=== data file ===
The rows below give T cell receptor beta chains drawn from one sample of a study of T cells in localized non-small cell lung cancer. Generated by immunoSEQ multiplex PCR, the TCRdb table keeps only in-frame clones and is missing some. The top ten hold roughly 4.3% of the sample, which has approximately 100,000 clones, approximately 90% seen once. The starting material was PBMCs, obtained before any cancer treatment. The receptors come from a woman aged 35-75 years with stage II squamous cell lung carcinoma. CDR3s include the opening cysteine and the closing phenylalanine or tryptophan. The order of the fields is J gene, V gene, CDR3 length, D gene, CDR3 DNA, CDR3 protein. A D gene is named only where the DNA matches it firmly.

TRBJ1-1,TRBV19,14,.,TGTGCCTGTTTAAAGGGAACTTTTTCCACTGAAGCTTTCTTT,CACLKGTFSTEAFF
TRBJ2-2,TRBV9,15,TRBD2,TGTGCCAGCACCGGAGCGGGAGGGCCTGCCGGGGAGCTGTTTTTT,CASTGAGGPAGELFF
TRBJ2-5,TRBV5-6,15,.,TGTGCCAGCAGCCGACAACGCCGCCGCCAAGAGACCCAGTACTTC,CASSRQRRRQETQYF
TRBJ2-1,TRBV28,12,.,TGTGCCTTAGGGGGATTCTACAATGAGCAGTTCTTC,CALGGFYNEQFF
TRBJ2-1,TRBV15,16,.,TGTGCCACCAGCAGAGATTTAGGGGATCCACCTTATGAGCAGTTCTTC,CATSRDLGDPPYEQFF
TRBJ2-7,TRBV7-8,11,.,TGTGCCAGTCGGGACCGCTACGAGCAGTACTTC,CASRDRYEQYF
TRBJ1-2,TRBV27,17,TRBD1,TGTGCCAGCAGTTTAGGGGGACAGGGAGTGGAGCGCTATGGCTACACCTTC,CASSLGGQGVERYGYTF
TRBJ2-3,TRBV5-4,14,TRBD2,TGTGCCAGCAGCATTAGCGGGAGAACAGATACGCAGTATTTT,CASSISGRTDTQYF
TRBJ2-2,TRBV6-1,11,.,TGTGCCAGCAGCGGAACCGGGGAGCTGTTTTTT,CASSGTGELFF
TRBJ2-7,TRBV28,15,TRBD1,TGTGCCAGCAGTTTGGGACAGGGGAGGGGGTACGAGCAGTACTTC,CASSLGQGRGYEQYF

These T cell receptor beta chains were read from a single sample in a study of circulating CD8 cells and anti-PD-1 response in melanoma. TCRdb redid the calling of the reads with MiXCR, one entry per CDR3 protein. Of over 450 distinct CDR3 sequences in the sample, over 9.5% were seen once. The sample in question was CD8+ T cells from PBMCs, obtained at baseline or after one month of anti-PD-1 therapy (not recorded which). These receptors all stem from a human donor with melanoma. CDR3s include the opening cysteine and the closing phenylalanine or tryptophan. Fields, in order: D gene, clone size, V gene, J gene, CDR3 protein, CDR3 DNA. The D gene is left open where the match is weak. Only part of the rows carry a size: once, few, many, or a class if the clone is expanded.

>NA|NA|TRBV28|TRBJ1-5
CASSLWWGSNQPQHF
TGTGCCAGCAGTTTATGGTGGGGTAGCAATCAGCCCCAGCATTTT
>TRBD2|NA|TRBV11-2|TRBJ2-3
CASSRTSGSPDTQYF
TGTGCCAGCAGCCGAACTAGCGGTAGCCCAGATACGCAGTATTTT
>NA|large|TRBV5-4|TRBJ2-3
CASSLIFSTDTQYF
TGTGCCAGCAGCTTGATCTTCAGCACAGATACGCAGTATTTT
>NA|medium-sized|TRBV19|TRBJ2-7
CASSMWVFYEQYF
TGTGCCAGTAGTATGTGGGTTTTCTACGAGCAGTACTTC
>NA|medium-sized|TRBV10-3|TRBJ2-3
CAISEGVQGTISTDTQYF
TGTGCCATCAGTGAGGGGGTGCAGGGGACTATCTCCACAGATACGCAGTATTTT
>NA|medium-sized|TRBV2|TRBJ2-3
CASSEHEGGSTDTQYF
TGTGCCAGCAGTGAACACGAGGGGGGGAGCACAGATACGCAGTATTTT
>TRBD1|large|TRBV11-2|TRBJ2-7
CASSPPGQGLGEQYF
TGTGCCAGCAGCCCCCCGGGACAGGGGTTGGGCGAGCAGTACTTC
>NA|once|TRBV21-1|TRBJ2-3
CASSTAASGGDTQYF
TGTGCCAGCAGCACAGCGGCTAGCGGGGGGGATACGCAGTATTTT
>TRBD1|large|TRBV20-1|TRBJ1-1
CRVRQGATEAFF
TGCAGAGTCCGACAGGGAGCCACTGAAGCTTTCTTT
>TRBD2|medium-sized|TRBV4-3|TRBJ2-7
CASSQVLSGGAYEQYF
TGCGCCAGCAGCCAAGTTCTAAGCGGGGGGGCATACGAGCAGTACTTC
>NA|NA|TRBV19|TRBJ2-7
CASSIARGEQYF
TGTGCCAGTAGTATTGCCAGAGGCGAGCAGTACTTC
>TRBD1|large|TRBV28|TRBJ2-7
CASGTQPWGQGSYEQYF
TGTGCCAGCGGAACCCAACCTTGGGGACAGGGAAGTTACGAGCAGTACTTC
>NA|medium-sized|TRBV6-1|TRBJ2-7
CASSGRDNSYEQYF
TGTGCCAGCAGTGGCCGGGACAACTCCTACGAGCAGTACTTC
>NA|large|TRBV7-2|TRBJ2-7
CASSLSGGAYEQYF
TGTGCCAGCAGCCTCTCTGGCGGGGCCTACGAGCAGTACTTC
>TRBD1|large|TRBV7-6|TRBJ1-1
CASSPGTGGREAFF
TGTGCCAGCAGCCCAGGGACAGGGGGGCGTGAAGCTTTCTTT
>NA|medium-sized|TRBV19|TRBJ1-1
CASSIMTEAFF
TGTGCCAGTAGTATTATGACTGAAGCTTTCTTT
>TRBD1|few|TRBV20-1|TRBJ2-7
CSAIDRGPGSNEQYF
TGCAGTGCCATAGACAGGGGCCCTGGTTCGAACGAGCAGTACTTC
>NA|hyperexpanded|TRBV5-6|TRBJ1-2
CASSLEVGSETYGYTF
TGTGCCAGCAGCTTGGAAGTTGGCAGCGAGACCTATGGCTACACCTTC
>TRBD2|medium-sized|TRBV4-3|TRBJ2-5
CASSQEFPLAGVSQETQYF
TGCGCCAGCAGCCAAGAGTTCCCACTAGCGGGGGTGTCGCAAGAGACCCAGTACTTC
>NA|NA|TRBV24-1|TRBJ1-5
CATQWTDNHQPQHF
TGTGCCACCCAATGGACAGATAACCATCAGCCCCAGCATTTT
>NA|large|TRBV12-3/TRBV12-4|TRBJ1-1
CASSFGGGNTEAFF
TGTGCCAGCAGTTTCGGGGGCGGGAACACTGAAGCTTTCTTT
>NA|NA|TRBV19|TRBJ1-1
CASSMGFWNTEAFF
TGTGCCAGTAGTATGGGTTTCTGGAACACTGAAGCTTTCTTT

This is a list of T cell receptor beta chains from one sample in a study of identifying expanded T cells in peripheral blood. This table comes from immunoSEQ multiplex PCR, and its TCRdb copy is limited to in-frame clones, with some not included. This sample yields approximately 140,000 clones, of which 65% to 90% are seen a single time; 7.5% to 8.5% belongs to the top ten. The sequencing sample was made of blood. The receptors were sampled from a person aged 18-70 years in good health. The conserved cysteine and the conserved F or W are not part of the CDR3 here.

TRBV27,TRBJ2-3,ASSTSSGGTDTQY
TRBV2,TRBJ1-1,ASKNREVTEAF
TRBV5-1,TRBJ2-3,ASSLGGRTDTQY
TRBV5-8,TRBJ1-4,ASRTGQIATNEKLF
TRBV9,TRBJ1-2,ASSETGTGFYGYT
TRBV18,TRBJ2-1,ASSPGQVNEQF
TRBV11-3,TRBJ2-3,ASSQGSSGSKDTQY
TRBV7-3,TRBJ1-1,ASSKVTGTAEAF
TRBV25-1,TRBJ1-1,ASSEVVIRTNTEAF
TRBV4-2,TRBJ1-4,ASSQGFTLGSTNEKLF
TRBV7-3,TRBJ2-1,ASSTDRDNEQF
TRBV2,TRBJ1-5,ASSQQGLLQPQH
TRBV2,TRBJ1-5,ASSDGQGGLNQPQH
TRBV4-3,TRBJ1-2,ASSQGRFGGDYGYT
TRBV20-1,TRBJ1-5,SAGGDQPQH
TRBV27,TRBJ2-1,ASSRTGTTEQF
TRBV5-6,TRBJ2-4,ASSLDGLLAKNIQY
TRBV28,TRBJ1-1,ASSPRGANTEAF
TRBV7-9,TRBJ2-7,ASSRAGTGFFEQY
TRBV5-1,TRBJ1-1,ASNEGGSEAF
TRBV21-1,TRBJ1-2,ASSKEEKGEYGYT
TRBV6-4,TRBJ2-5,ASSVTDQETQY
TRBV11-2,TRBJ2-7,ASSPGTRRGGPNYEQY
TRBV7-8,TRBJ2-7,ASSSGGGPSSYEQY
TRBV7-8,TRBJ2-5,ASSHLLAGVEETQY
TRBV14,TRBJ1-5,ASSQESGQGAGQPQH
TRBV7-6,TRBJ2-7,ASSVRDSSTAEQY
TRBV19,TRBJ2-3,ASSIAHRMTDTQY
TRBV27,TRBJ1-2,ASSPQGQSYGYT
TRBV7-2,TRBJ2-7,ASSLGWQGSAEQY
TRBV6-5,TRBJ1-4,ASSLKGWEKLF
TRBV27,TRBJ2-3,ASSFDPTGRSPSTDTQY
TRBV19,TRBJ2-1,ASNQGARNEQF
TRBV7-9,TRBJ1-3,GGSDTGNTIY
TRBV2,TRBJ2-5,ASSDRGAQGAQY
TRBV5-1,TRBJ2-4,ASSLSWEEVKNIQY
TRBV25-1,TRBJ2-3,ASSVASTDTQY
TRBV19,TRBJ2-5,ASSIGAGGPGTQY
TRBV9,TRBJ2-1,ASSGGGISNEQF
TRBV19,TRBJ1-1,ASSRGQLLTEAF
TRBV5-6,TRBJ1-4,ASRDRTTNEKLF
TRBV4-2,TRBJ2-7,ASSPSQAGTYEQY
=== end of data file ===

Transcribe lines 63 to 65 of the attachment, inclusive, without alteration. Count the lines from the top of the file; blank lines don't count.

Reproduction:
TGCAGTGCCATAGACAGGGGCCCTGGTTCGAACGAGCAGTACTTC
>NA|hyperexpanded|TRBV5-6|TRBJ1-2
CASSLEVGSETYGYTF